The site navigation utilizes arrow, enter, escape, and space bar key commands. Left and right arrows move across top level links and expand / close menus in sub levels. Up and Down arrows will open main level menus and toggle through sub tier links. Enter and space open menus and escape closes them as well. Tab will move on to the next part of the site rather than go through menu items.
For people with Down syndrome, family members, caregivers and professionals.
Review our COVID-19 Resources
Duration: 9 ms, Number of Results: 35
Individuals with Down syndrome can use this handout before, during, and after health appointments to help them advocate for their health.
This handout lists 21 activities you can do to promote your physical, mental, and social health on World Down Syndrome Day!
Abstract Findings from a recent study describing prevalence of common disease conditions in the largest documented cohort of individuals with Down syndrome (DS) in the United States strongly suggested
Do you or does a family member or friend with Down syndrome dread getting blood drawn? Here are some tips to help with blood draws: Make sure to be hydrated ! This will help the phl
In October 2021, the Down Syndrome Medical Interest Group - USA (DSMIG-USA) shared a consensus update for families called "Regression in Persons with Down Syndrome." The res
We received a question about a man with Down syndrome in his late 30s. His family shared that he developed catatonia, was hearing people speaking in his head, and lost a significant amount of weight.
This handout explains how to and provides a template for writing a goal and making a plan to achieve the goal.
This handout shares information about how to write goals.
The video below is a recording of a webinar presented by Katie Frank, PhD, OTR/L and Laura Chicoine, BA on May 12, 2021. Dr. Frank is the occupational therapist at the Adult Down Syndrome Center and L
The link below takes you to a closed Facebook page for families, caregivers, and professionals who support individuals with Down syndrome who have experienced or are experiencing regression. If you cl
Thyroid conditions such as hypothyroidism (underactive thyroid) and hyperthyroidism (overactive thyroid) are more common in people with Down syndrome. Current guidelines for adults with Down syndrome
Complete activities related to five areas of health and wellness - nutrition, hydration, sleep, exercise, and stress management.
This visual handout corresponds to our video on how to wash your hands. It shows the steps for handwashing.
In this video below, Jeff demonstrates how we should wash our hands. As Jeff explains, handwashing is an important thing we can do to keep ourselves healthy! A corresponding visual handout can be foun
Abstract Down syndrome disintegrative disorder (DSDD), a developmental regression in children with Down syndrome (DS), is a clinical entity that is characterized by a loss of previously acquired adapt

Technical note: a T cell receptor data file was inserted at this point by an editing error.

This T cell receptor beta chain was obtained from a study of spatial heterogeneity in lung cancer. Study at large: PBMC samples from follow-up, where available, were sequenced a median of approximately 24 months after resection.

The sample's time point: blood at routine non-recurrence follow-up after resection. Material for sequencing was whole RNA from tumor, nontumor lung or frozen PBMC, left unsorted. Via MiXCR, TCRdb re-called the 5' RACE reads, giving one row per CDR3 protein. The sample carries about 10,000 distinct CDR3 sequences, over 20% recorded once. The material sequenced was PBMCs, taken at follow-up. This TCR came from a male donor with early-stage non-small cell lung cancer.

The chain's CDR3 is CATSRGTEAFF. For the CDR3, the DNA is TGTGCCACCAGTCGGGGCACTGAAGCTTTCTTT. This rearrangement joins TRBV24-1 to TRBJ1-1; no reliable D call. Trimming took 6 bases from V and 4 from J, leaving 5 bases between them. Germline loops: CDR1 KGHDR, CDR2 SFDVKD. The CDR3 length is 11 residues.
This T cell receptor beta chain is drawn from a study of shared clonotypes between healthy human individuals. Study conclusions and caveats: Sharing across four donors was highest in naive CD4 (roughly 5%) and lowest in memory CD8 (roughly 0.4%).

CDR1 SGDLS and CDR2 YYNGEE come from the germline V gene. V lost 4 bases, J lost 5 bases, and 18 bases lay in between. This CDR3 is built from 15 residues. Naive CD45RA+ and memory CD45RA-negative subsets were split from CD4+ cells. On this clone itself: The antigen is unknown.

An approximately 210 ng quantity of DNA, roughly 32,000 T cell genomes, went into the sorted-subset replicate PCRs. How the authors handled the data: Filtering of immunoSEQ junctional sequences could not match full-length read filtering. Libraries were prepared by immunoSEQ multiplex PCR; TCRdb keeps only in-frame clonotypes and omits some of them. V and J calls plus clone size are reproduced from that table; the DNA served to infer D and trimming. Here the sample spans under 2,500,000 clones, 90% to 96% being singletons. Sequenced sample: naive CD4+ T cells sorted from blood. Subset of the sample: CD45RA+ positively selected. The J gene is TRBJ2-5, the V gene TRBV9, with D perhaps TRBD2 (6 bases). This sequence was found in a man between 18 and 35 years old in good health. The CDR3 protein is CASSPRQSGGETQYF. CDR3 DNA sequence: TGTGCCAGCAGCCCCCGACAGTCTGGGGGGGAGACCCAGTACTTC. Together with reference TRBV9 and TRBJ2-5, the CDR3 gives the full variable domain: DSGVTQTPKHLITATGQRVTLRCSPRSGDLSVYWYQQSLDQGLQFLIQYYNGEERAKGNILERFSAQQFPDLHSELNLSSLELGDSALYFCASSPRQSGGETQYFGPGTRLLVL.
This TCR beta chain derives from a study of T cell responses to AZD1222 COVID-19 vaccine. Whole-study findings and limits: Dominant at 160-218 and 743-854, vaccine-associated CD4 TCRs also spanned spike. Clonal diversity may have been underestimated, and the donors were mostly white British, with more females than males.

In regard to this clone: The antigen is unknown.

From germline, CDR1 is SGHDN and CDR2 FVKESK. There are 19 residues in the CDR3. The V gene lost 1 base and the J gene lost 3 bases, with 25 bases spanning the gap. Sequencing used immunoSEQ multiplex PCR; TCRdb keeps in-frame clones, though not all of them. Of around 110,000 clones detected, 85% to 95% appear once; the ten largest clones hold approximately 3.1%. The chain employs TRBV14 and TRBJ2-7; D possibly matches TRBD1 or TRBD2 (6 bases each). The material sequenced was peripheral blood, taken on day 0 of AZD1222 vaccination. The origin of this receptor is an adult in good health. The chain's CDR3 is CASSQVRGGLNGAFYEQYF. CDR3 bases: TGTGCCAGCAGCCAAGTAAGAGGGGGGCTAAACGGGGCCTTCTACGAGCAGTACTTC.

The link below takes you to a recording of a webinar by Brian Chicoine, MD, called "Decline in Skills and Regression in Adolescents and Adults with Down Syndrome." This webinar was p
We received a question about a person with Down syndrome who was refusing to eat solids. He was found to have dental disease. He needed several fillings and had a couple baby teeth removed. The dentis
The video below is a recording of Brian Chicoine, MD, medical director of the Adult Down Syndrome Center, presenting on "Regression and Loss of Skills in Adolescents and Adults with Down Synd
This handout explains why it is important to drink water and stay hydrated.
This handout explains how much water we should drink each day.
Abstract: Purpose: An entity of regression in Down syndrome (DS) exists that affects adolescents and young adults and differs from autism spectrum disorder and Alzheimer disease. M
In the video below, Erin shares tips for living a healthy lifestyle. As Erin says, "Living a healthy lifestyle can be really hard," but her tips can help make it easier!
Abstract Objective: The goal is to expand our knowledge of catatonia occurring in adolescents and young adults with Down syndrome (DS) by describing the first prospective, consecutive, well-
This health passport can be filled out by individuals with Down syndrome and their families to share information with health care professionals about how they can best support the individual.
Please note: The information on this site is for educational purposes only and is not intended to serve as a substitute for a medical, psychiatric, mental health, or behavioral evaluation, diagnosis, or treatment plan by a qualified professional. We recommend you review the educational material with your health providers regarding the specifics of your health care needs.